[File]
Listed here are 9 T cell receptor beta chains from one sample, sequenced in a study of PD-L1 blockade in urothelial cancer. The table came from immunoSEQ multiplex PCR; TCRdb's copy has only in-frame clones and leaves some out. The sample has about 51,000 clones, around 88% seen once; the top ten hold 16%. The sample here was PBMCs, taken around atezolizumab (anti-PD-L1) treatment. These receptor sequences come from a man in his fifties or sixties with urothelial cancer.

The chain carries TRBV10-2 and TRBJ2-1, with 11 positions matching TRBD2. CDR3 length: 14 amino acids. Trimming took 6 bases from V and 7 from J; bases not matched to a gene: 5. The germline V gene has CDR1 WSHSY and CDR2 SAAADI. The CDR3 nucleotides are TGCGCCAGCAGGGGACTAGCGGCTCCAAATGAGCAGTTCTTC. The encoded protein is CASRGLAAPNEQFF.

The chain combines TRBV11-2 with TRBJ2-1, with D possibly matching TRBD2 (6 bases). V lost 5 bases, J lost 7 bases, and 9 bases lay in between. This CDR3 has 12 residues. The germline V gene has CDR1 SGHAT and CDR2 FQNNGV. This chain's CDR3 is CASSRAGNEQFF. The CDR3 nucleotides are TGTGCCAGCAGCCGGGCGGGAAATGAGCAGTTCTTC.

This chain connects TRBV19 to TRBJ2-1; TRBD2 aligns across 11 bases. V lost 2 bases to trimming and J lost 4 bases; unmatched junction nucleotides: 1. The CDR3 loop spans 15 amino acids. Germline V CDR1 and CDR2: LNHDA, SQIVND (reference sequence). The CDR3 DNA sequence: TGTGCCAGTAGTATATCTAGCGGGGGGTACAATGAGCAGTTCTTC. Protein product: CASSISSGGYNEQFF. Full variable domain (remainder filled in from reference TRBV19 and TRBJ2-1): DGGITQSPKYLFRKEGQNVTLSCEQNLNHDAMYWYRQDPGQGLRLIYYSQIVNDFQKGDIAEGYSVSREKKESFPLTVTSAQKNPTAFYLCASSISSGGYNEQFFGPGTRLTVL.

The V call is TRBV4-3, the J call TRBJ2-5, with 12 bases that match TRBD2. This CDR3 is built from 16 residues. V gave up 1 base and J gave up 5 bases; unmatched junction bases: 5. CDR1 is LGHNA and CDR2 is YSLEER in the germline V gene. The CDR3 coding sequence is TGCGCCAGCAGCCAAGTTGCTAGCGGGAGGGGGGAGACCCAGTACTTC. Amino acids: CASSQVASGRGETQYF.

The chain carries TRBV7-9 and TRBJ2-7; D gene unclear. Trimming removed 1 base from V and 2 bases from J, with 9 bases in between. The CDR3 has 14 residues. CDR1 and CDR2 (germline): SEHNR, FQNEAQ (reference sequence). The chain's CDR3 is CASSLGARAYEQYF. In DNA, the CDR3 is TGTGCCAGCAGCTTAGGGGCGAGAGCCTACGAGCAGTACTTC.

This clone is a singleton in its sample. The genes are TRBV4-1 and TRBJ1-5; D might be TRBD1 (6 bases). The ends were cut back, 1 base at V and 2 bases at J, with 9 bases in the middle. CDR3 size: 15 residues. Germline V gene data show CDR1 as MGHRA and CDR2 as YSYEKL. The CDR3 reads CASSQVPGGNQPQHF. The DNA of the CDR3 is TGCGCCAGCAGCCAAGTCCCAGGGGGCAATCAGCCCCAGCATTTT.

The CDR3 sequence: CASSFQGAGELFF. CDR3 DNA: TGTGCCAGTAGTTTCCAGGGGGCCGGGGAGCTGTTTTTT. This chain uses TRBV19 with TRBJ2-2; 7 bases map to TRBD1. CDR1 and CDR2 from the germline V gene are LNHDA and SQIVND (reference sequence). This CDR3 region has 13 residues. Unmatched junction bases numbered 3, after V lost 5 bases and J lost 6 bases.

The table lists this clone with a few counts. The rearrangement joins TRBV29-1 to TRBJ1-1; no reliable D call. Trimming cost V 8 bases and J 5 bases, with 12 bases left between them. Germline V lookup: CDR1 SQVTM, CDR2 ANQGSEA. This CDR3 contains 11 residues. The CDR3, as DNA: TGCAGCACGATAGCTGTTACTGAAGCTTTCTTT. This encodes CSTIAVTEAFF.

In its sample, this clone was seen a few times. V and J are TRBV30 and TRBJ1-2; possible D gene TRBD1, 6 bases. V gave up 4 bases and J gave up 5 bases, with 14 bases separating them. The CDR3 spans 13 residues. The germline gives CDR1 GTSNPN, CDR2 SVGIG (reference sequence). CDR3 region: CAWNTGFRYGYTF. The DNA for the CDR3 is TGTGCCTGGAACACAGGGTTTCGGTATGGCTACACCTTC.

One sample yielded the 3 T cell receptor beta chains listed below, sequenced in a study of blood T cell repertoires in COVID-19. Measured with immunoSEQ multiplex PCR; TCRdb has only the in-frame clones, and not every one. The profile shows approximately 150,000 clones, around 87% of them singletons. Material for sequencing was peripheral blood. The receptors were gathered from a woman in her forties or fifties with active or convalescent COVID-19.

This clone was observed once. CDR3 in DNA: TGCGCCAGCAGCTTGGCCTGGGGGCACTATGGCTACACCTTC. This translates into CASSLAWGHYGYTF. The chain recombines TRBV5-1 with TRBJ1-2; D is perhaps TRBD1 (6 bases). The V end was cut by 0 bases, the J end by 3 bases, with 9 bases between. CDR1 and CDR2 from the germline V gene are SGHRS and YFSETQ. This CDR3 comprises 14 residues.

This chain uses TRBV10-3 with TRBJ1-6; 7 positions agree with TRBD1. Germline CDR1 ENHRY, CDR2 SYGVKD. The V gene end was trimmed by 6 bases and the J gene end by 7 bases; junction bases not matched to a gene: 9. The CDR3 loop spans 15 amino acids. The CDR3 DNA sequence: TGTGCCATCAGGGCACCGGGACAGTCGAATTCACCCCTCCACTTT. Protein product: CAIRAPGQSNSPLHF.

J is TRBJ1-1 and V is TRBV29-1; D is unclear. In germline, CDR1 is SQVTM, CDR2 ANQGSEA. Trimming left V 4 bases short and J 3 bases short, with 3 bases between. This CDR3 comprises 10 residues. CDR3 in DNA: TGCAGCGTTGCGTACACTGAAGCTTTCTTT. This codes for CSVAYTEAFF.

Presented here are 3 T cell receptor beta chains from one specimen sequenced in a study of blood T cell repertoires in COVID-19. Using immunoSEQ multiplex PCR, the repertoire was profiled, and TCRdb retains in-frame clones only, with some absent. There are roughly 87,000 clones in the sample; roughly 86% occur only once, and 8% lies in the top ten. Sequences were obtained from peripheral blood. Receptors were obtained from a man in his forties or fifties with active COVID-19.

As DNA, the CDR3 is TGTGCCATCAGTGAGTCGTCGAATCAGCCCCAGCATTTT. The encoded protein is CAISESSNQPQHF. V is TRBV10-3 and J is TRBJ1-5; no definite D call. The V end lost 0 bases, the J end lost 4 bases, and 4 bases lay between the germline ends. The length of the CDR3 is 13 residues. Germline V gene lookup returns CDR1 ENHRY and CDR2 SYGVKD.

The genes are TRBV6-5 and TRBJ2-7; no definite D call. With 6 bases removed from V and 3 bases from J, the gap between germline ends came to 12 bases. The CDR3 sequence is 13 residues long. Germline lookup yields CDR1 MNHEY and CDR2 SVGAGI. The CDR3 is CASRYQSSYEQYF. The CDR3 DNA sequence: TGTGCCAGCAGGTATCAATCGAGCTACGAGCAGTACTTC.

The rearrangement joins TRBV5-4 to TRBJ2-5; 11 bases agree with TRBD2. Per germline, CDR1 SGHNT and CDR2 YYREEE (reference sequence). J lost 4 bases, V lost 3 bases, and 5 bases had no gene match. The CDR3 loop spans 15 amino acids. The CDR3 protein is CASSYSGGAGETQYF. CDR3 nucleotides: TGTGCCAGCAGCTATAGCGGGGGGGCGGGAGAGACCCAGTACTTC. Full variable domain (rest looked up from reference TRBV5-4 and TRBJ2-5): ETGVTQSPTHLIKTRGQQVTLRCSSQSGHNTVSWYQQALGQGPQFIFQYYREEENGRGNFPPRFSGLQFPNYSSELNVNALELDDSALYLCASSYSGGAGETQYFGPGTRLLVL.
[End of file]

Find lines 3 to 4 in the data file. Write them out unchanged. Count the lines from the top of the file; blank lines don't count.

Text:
The chain combines TRBV11-2 with TRBJ2-1, with D possibly matching TRBD2 (6 bases). V lost 5 bases, J lost 7 bases, and 9 bases lay in between. This CDR3 has 12 residues. The germline V gene has CDR1 SGHAT and CDR2 FQNNGV. This chain's CDR3 is CASSRAGNEQFF. The CDR3 nucleotides are TGTGCCAGCAGCCGGGCGGGAAATGAGCAGTTCTTC.

This chain connects TRBV19 to TRBJ2-1; TRBD2 aligns across 11 bases. V lost 2 bases to trimming and J lost 4 bases; unmatched junction nucleotides: 1. The CDR3 loop spans 15 amino acids. Germline V CDR1 and CDR2: LNHDA, SQIVND (reference sequence). The CDR3 DNA sequence: TGTGCCAGTAGTATATCTAGCGGGGGGTACAATGAGCAGTTCTTC. Protein product: CASSISSGGYNEQFF. Full variable domain (remainder filled in from reference TRBV19 and TRBJ2-1): DGGITQSPKYLFRKEGQNVTLSCEQNLNHDAMYWYRQDPGQGLRLIYYSQIVNDFQKGDIAEGYSVSREKKESFPLTVTSAQKNPTAFYLCASSISSGGYNEQFFGPGTRLTVL.